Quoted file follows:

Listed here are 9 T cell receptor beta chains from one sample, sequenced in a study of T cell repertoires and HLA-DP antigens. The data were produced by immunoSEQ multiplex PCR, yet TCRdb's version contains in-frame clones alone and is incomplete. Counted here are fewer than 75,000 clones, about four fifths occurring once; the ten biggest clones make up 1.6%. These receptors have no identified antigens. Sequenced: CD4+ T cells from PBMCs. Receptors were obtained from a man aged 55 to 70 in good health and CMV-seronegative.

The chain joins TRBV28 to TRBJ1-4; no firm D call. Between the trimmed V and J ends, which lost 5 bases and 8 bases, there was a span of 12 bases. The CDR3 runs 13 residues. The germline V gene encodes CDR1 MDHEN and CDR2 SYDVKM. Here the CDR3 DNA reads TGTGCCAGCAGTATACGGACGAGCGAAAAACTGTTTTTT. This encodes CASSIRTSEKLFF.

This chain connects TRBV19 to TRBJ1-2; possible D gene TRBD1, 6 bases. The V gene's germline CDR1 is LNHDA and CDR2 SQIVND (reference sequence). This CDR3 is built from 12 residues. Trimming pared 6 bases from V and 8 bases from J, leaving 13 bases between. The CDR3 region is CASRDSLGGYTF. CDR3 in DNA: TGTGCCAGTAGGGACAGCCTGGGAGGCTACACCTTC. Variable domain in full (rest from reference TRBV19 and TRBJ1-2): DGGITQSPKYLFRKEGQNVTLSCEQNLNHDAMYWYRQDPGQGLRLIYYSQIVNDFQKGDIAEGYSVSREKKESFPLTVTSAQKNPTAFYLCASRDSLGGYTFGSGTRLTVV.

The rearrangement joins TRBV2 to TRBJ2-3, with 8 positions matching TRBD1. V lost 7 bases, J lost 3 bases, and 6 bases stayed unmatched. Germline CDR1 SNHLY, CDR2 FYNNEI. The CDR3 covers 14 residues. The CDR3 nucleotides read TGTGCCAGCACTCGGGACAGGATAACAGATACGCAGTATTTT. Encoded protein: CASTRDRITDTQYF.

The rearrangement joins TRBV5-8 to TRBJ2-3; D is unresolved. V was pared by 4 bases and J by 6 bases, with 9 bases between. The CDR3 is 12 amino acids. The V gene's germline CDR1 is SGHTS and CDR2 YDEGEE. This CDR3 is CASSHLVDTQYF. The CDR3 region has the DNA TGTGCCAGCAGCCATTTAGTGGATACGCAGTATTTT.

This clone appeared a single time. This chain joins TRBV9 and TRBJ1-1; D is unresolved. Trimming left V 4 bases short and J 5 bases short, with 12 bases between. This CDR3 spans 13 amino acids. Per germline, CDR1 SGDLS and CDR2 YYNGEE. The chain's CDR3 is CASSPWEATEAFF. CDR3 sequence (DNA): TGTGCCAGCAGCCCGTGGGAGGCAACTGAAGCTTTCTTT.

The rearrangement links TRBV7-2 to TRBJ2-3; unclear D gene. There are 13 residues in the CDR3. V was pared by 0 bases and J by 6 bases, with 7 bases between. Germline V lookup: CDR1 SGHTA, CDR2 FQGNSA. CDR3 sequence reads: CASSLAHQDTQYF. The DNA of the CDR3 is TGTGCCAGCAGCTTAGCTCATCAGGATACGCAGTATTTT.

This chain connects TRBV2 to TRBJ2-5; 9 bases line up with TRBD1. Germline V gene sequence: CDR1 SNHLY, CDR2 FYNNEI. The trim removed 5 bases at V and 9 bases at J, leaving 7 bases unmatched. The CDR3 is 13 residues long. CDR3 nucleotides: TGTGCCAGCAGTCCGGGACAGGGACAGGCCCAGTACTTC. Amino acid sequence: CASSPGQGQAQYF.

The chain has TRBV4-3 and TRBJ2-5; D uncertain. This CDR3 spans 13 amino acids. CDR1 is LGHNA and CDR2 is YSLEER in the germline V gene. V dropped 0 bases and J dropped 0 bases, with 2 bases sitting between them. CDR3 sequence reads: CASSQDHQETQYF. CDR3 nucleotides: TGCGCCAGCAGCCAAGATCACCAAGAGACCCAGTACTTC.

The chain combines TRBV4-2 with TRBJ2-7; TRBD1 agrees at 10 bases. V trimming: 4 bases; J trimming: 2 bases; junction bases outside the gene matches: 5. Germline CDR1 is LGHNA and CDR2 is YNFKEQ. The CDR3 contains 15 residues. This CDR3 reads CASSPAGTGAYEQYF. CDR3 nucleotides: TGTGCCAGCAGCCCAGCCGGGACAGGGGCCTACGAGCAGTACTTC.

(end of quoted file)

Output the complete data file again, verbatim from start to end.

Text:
Listed here are 9 T cell receptor beta chains from one sample, sequenced in a study of T cell repertoires and HLA-DP antigens. The data were produced by immunoSEQ multiplex PCR, yet TCRdb's version contains in-frame clones alone and is incomplete. Counted here are fewer than 75,000 clones, about four fifths occurring once; the ten biggest clones make up 1.6%. These receptors have no identified antigens. Sequenced: CD4+ T cells from PBMCs. Receptors were obtained from a man aged 55 to 70 in good health and CMV-seronegative.

The chain joins TRBV28 to TRBJ1-4; no firm D call. Between the trimmed V and J ends, which lost 5 bases and 8 bases, there was a span of 12 bases. The CDR3 runs 13 residues. The germline V gene encodes CDR1 MDHEN and CDR2 SYDVKM. Here the CDR3 DNA reads TGTGCCAGCAGTATACGGACGAGCGAAAAACTGTTTTTT. This encodes CASSIRTSEKLFF.

This chain connects TRBV19 to TRBJ1-2; possible D gene TRBD1, 6 bases. The V gene's germline CDR1 is LNHDA and CDR2 SQIVND (reference sequence). This CDR3 is built from 12 residues. Trimming pared 6 bases from V and 8 bases from J, leaving 13 bases between. The CDR3 region is CASRDSLGGYTF. CDR3 in DNA: TGTGCCAGTAGGGACAGCCTGGGAGGCTACACCTTC. Variable domain in full (rest from reference TRBV19 and TRBJ1-2): DGGITQSPKYLFRKEGQNVTLSCEQNLNHDAMYWYRQDPGQGLRLIYYSQIVNDFQKGDIAEGYSVSREKKESFPLTVTSAQKNPTAFYLCASRDSLGGYTFGSGTRLTVV.

The rearrangement joins TRBV2 to TRBJ2-3, with 8 positions matching TRBD1. V lost 7 bases, J lost 3 bases, and 6 bases stayed unmatched. Germline CDR1 SNHLY, CDR2 FYNNEI. The CDR3 covers 14 residues. The CDR3 nucleotides read TGTGCCAGCACTCGGGACAGGATAACAGATACGCAGTATTTT. Encoded protein: CASTRDRITDTQYF.

The rearrangement joins TRBV5-8 to TRBJ2-3; D is unresolved. V was pared by 4 bases and J by 6 bases, with 9 bases between. The CDR3 is 12 amino acids. The V gene's germline CDR1 is SGHTS and CDR2 YDEGEE. This CDR3 is CASSHLVDTQYF. The CDR3 region has the DNA TGTGCCAGCAGCCATTTAGTGGATACGCAGTATTTT.

This clone appeared a single time. This chain joins TRBV9 and TRBJ1-1; D is unresolved. Trimming left V 4 bases short and J 5 bases short, with 12 bases between. This CDR3 spans 13 amino acids. Per germline, CDR1 SGDLS and CDR2 YYNGEE. The chain's CDR3 is CASSPWEATEAFF. CDR3 sequence (DNA): TGTGCCAGCAGCCCGTGGGAGGCAACTGAAGCTTTCTTT.

The rearrangement links TRBV7-2 to TRBJ2-3; unclear D gene. There are 13 residues in the CDR3. V was pared by 0 bases and J by 6 bases, with 7 bases between. Germline V lookup: CDR1 SGHTA, CDR2 FQGNSA. CDR3 sequence reads: CASSLAHQDTQYF. The DNA of the CDR3 is TGTGCCAGCAGCTTAGCTCATCAGGATACGCAGTATTTT.

This chain connects TRBV2 to TRBJ2-5; 9 bases line up with TRBD1. Germline V gene sequence: CDR1 SNHLY, CDR2 FYNNEI. The trim removed 5 bases at V and 9 bases at J, leaving 7 bases unmatched. The CDR3 is 13 residues long. CDR3 nucleotides: TGTGCCAGCAGTCCGGGACAGGGACAGGCCCAGTACTTC. Amino acid sequence: CASSPGQGQAQYF.

The chain has TRBV4-3 and TRBJ2-5; D uncertain. This CDR3 spans 13 amino acids. CDR1 is LGHNA and CDR2 is YSLEER in the germline V gene. V dropped 0 bases and J dropped 0 bases, with 2 bases sitting between them. CDR3 sequence reads: CASSQDHQETQYF. CDR3 nucleotides: TGCGCCAGCAGCCAAGATCACCAAGAGACCCAGTACTTC.

The chain combines TRBV4-2 with TRBJ2-7; TRBD1 agrees at 10 bases. V trimming: 4 bases; J trimming: 2 bases; junction bases outside the gene matches: 5. Germline CDR1 is LGHNA and CDR2 is YNFKEQ. The CDR3 contains 15 residues. This CDR3 reads CASSPAGTGAYEQYF. CDR3 nucleotides: TGTGCCAGCAGCCCAGCCGGGACAGGGGCCTACGAGCAGTACTTC.